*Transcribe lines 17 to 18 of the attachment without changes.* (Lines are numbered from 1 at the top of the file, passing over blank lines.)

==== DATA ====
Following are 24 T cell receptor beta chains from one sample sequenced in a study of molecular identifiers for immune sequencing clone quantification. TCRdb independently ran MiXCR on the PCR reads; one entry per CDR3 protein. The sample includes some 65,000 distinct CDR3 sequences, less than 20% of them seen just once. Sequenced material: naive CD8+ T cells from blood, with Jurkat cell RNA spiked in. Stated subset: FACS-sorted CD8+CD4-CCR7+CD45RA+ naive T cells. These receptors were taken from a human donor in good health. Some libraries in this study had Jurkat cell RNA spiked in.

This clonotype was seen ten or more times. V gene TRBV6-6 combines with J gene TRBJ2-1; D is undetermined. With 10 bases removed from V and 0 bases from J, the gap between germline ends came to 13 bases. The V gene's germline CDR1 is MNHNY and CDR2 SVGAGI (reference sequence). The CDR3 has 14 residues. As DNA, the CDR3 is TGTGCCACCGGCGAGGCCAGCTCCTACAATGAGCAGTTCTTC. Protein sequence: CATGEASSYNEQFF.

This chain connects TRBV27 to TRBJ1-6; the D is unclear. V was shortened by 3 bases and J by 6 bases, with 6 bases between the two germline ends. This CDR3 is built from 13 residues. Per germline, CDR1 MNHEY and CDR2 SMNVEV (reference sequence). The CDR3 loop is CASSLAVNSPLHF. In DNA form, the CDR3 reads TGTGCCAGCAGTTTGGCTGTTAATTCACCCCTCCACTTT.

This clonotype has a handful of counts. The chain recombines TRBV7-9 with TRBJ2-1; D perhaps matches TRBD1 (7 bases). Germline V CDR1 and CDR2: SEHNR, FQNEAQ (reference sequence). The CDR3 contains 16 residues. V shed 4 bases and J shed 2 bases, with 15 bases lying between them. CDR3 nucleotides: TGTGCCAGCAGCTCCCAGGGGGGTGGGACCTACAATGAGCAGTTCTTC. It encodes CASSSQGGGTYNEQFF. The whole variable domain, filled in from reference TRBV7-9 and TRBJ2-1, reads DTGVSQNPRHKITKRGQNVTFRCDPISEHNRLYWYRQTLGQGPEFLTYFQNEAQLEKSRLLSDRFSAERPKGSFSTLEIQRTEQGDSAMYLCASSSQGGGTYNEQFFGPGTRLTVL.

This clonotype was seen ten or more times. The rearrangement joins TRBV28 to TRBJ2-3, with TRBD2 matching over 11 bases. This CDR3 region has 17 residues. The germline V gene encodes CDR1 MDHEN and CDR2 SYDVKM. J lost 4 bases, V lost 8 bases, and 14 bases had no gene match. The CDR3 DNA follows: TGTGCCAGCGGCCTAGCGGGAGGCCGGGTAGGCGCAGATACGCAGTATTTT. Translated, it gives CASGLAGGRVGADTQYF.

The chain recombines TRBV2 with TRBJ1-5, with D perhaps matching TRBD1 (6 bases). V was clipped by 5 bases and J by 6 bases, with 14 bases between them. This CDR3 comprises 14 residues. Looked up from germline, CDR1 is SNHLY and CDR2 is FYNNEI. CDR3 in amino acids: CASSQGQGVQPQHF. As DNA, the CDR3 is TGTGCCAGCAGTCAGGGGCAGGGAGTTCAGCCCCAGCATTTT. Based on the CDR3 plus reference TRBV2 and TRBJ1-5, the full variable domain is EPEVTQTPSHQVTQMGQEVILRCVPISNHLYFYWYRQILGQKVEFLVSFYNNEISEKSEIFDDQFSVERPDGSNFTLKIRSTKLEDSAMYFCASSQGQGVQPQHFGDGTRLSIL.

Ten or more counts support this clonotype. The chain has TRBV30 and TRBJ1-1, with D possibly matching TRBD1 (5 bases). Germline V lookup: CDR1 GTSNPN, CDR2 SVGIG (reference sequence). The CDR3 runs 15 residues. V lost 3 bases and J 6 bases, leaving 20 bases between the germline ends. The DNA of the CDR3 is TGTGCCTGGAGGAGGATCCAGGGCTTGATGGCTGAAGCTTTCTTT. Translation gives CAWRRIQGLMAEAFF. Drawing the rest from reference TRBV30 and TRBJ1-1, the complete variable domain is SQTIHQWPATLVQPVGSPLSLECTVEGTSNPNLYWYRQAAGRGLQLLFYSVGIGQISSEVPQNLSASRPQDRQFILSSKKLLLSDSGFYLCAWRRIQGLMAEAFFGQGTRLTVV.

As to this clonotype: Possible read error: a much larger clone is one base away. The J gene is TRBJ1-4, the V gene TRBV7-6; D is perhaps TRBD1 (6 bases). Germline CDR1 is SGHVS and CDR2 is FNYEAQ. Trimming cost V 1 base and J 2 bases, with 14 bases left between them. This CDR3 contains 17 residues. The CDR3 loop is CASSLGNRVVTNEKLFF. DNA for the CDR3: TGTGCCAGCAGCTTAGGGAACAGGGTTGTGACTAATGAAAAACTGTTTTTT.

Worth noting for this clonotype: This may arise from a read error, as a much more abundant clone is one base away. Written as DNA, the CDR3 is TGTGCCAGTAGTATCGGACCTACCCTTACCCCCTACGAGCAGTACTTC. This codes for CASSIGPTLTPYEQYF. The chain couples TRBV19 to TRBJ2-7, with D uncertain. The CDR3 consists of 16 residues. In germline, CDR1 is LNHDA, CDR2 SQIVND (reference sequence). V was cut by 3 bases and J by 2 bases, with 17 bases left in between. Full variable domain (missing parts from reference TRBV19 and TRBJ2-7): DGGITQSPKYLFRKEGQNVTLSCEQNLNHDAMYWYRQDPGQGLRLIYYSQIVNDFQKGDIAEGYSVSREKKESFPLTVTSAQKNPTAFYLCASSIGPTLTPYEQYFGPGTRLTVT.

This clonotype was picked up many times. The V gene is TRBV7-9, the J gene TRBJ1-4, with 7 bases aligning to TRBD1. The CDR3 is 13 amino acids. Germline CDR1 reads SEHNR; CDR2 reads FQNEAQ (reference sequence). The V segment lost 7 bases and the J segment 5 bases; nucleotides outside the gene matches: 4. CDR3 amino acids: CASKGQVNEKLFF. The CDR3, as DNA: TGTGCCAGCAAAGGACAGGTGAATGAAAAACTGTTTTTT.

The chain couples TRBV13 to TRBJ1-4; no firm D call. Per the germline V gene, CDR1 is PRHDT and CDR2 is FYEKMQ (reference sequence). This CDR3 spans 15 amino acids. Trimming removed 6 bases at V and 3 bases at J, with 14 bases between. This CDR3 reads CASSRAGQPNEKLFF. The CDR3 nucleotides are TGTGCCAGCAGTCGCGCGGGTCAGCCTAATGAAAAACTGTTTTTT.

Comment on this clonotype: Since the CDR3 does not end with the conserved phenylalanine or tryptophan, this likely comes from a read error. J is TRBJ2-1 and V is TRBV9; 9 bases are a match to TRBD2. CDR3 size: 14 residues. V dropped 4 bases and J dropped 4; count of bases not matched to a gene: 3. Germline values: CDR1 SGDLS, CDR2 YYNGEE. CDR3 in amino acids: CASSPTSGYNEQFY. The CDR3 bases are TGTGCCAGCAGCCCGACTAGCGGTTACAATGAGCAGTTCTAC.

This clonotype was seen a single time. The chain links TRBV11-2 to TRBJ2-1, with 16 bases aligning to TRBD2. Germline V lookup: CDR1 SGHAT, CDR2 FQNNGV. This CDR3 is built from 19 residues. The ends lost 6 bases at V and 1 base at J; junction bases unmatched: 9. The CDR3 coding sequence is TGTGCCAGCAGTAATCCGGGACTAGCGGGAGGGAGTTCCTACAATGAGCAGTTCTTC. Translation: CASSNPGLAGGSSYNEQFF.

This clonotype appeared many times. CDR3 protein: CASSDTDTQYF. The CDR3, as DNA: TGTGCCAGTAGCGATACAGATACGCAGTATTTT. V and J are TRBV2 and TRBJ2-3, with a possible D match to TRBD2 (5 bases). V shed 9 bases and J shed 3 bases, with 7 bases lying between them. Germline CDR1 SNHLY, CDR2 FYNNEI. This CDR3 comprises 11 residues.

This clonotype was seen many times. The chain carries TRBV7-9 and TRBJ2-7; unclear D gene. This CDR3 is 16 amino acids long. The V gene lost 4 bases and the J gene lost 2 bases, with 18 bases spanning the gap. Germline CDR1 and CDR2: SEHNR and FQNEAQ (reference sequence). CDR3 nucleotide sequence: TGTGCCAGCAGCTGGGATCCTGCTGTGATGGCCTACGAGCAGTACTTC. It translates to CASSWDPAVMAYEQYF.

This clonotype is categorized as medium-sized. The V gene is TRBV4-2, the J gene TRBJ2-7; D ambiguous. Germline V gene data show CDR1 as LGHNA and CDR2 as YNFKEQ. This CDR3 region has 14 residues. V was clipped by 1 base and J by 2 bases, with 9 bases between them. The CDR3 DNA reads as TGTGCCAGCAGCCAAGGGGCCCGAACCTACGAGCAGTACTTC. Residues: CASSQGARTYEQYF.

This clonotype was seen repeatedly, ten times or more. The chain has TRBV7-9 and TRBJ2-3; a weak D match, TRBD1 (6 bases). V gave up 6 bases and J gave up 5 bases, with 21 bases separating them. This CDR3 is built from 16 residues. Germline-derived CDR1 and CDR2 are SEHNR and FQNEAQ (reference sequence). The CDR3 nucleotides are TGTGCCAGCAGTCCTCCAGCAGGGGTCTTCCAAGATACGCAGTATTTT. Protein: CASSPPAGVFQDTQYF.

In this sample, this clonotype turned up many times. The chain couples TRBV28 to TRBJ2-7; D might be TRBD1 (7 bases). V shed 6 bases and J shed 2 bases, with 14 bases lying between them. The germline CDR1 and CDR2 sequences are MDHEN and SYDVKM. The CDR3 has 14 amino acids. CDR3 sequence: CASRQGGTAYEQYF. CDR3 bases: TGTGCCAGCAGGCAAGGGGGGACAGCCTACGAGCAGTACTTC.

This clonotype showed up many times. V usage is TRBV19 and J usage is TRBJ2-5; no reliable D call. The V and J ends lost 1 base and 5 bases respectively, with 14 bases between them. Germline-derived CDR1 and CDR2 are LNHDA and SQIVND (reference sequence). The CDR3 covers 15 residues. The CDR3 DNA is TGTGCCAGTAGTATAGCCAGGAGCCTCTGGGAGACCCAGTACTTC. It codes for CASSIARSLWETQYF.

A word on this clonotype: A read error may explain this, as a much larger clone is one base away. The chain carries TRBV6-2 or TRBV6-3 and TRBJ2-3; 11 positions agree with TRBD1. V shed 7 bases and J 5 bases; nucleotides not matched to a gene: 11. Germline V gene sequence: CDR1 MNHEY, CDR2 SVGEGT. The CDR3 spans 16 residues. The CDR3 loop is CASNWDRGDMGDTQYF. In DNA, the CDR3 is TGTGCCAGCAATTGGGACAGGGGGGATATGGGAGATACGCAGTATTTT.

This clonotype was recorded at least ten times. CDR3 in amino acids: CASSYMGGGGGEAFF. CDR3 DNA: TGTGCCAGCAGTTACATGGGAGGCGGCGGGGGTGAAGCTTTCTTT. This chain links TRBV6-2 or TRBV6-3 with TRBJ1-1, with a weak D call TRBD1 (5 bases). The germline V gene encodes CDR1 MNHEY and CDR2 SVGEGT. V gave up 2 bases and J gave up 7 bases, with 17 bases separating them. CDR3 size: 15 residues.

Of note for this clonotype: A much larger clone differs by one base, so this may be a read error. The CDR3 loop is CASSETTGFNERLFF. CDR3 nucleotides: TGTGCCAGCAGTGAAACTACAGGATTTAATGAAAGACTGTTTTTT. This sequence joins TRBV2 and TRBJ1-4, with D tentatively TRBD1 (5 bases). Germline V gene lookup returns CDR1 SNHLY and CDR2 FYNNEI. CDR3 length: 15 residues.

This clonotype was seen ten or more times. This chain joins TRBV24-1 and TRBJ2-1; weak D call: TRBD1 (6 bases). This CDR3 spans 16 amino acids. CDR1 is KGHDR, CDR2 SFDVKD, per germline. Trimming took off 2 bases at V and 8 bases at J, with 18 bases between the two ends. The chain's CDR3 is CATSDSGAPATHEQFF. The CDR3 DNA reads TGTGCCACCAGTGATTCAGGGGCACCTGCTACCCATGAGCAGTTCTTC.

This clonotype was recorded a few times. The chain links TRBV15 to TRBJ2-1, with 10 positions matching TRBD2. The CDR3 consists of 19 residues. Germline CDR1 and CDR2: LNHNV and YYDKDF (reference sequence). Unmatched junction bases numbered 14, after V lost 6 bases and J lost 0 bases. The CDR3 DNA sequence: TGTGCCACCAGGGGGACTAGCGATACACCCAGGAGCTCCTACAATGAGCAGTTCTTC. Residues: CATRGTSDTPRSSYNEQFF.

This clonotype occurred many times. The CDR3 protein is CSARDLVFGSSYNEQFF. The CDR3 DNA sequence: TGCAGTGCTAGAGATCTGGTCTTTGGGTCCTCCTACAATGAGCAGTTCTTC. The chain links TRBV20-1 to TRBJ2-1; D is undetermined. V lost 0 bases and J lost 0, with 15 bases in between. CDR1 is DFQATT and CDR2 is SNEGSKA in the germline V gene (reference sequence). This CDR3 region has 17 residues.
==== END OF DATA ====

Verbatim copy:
This clonotype was seen repeatedly, ten times or more. The chain has TRBV7-9 and TRBJ2-3; a weak D match, TRBD1 (6 bases). V gave up 6 bases and J gave up 5 bases, with 21 bases separating them. This CDR3 is built from 16 residues. Germline-derived CDR1 and CDR2 are SEHNR and FQNEAQ (reference sequence). The CDR3 nucleotides are TGTGCCAGCAGTCCTCCAGCAGGGGTCTTCCAAGATACGCAGTATTTT. Protein: CASSPPAGVFQDTQYF.

In this sample, this clonotype turned up many times. The chain couples TRBV28 to TRBJ2-7; D might be TRBD1 (7 bases). V shed 6 bases and J shed 2 bases, with 14 bases lying between them. The germline CDR1 and CDR2 sequences are MDHEN and SYDVKM. The CDR3 has 14 amino acids. CDR3 sequence: CASRQGGTAYEQYF. CDR3 bases: TGTGCCAGCAGGCAAGGGGGGACAGCCTACGAGCAGTACTTC.